KrisD_pl
Warsaw, Poland7,710 contributions
5.0 of 5 bubbles
Oct 2016 • Couples
One of the famous rupestrian churches of Matera. Built - or rather hewn in the rock - around year 1000. Typical of the sassi constructions with facade of tufa (but not original - the present one dates back to 18th century) . It contains some old frescoes, altars and some tunnels. Information leaflet is available in English. Entry is 3 euros but you can combine it with some other rupestrian churches for some discounts. A visit that i recommend.
Written December 18, 2016
This review is the subjective opinion of a Tripadvisor member and not of Tripadvisor LLC. Tripadvisor performs checks on reviews as part of our industry-leading trust & safety standards. Read our transparency report to learn more.

Rose N
Montana Rose1,005 contributions
4.0 of 5 bubbles
Apr 2016 • Friends
A little out of the way, but worth seeking out. This cave church is more modern in structure, but it's unique in that you can go underground through a maze like area. Less visited, so you may get it all to yourself too.
Written July 11, 2016
This review is the subjective opinion of a Tripadvisor member and not of Tripadvisor LLC. Tripadvisor performs checks on reviews as part of our industry-leading trust & safety standards. Read our transparency report to learn more.

vidhusagar
chennI1,183 contributions
4.0 of 5 bubbles
Sep 2015 • Couples
The Church is carved into the rock and is monumental sporting an eighteenth-century facade and a rose window and the bell tower.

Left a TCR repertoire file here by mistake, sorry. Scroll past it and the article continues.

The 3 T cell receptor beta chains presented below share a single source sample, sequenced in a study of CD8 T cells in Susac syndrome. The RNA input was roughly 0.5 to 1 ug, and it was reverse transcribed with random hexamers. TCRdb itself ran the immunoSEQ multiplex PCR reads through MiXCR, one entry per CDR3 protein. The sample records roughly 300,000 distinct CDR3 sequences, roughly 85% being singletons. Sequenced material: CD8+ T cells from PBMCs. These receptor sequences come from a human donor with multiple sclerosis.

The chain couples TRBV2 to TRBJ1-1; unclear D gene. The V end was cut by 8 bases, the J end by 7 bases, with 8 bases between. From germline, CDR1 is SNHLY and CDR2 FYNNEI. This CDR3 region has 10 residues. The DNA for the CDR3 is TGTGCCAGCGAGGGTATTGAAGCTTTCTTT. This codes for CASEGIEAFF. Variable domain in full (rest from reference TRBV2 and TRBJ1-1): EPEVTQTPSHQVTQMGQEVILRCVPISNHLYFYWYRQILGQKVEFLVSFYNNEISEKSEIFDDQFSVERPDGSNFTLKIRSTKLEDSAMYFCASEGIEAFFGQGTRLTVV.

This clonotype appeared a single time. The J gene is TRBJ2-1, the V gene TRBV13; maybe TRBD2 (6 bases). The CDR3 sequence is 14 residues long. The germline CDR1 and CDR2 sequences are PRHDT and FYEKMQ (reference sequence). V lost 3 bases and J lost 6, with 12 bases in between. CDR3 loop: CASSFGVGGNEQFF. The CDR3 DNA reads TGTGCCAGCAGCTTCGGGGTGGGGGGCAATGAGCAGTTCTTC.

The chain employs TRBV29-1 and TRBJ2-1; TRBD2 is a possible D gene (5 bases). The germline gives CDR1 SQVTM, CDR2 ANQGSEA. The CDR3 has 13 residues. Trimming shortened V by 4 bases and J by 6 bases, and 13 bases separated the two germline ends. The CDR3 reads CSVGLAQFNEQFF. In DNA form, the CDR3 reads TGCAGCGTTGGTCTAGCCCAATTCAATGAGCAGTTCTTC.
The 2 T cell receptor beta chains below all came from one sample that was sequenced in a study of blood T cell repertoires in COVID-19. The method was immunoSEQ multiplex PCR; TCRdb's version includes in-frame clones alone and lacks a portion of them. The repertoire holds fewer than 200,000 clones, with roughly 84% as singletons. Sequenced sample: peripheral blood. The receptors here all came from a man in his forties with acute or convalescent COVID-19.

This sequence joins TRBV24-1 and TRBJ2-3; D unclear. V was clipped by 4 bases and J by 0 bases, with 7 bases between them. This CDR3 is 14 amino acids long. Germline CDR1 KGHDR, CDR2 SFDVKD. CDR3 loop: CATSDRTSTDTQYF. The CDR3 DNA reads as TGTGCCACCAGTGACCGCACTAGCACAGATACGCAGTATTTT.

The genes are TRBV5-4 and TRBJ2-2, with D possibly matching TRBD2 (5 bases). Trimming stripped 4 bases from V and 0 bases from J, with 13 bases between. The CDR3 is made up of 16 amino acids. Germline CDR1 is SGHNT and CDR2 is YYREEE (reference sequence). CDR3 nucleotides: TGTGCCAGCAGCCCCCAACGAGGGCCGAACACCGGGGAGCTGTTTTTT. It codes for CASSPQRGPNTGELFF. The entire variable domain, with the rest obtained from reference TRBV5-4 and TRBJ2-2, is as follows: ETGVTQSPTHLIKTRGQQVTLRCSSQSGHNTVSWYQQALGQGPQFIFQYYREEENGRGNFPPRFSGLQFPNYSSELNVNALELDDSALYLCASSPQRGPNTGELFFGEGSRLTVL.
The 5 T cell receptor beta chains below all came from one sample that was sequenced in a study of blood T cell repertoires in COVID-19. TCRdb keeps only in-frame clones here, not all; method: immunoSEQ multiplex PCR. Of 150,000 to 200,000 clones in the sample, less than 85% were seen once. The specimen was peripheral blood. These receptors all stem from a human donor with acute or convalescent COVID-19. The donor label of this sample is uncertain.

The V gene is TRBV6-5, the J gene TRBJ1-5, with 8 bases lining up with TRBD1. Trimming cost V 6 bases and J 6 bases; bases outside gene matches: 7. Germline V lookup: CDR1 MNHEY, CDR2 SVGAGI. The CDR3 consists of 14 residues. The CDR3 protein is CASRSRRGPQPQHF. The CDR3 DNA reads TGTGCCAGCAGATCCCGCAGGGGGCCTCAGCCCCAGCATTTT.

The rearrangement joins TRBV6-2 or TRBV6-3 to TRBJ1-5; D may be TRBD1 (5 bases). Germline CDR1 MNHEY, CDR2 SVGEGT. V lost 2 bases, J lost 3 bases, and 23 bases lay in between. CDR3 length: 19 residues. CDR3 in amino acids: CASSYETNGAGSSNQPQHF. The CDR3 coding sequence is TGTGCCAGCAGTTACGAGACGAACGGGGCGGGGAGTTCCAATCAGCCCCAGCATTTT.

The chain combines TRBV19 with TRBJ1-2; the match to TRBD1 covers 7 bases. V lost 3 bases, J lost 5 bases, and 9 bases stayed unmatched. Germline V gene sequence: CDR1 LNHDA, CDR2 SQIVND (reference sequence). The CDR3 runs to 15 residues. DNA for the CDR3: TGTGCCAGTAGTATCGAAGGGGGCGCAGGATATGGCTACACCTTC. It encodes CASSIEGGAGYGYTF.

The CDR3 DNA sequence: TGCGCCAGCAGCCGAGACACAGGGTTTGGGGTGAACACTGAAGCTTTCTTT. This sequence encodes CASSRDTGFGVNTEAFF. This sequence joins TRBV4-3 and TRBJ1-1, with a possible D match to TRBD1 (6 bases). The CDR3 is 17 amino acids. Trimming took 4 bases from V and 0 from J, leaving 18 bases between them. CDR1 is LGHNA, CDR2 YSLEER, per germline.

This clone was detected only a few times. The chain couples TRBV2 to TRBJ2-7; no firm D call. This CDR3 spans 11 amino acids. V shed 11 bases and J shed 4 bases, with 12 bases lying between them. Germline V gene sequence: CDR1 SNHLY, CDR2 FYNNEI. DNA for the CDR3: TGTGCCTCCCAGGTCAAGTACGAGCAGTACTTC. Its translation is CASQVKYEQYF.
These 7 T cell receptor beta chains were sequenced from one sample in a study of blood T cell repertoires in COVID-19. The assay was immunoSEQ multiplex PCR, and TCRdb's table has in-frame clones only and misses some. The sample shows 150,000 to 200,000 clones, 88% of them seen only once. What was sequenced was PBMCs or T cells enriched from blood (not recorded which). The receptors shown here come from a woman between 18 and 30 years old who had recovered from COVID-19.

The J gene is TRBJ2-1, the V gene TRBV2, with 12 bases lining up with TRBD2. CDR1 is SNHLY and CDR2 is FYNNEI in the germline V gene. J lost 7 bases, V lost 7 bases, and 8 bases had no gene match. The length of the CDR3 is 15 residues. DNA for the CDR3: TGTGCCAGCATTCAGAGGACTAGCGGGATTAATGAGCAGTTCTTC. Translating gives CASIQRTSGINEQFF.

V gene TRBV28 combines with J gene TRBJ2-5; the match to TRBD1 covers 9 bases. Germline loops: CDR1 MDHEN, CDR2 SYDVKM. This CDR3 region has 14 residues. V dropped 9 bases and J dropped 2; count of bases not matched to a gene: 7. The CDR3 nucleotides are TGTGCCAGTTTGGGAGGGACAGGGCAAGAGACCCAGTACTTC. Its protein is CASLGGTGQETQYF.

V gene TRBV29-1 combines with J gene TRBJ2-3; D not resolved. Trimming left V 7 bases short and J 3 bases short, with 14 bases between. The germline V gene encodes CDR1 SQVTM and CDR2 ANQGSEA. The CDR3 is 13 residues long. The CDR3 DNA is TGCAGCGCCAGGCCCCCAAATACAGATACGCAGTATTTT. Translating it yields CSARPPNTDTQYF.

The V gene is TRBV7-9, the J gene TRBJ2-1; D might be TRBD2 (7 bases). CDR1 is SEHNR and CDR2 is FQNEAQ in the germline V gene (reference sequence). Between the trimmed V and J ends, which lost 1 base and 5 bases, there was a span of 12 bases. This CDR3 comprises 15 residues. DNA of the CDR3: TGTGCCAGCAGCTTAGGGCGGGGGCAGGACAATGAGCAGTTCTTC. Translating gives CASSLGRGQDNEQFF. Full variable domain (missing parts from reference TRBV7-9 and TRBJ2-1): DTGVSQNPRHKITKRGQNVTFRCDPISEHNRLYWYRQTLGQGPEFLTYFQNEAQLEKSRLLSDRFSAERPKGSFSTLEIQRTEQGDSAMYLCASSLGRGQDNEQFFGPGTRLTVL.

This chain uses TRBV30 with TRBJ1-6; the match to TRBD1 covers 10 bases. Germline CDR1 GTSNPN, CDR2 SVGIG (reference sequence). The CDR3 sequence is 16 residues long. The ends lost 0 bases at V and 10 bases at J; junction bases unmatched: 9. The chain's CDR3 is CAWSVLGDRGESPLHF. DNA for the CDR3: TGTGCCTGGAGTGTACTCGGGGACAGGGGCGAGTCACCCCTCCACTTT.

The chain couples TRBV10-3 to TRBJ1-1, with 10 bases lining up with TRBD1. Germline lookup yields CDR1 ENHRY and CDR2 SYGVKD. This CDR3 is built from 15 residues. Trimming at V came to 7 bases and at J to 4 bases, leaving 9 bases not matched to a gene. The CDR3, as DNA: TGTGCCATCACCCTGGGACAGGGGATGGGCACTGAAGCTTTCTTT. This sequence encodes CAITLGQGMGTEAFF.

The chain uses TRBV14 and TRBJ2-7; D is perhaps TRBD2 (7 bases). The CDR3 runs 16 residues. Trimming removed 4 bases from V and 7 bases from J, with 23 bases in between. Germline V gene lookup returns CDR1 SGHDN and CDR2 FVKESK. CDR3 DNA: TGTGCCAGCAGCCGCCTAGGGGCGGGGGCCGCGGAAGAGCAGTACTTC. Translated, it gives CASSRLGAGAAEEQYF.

This Church is and example of fusion between excavation and construction and dates back from the year one thousand.
Written October 26, 2015
This review is the subjective opinion of a Tripadvisor member and not of Tripadvisor LLC. Tripadvisor performs checks on reviews as part of our industry-leading trust & safety standards. Read our transparency report to learn more.

rob m
London25 contributions
5.0 of 5 bubbles
Aug 2015 • Couples
A very special place - for thought and contemplation on the lives spent inhabiting this Church. To sit amongst the seats of the putridarium is an experience, especially when considering the lives of the folk who once lived in the Sassi //
Written August 4, 2015
This review is the subjective opinion of a Tripadvisor member and not of Tripadvisor LLC. Tripadvisor performs checks on reviews as part of our industry-leading trust & safety standards. Read our transparency report to learn more.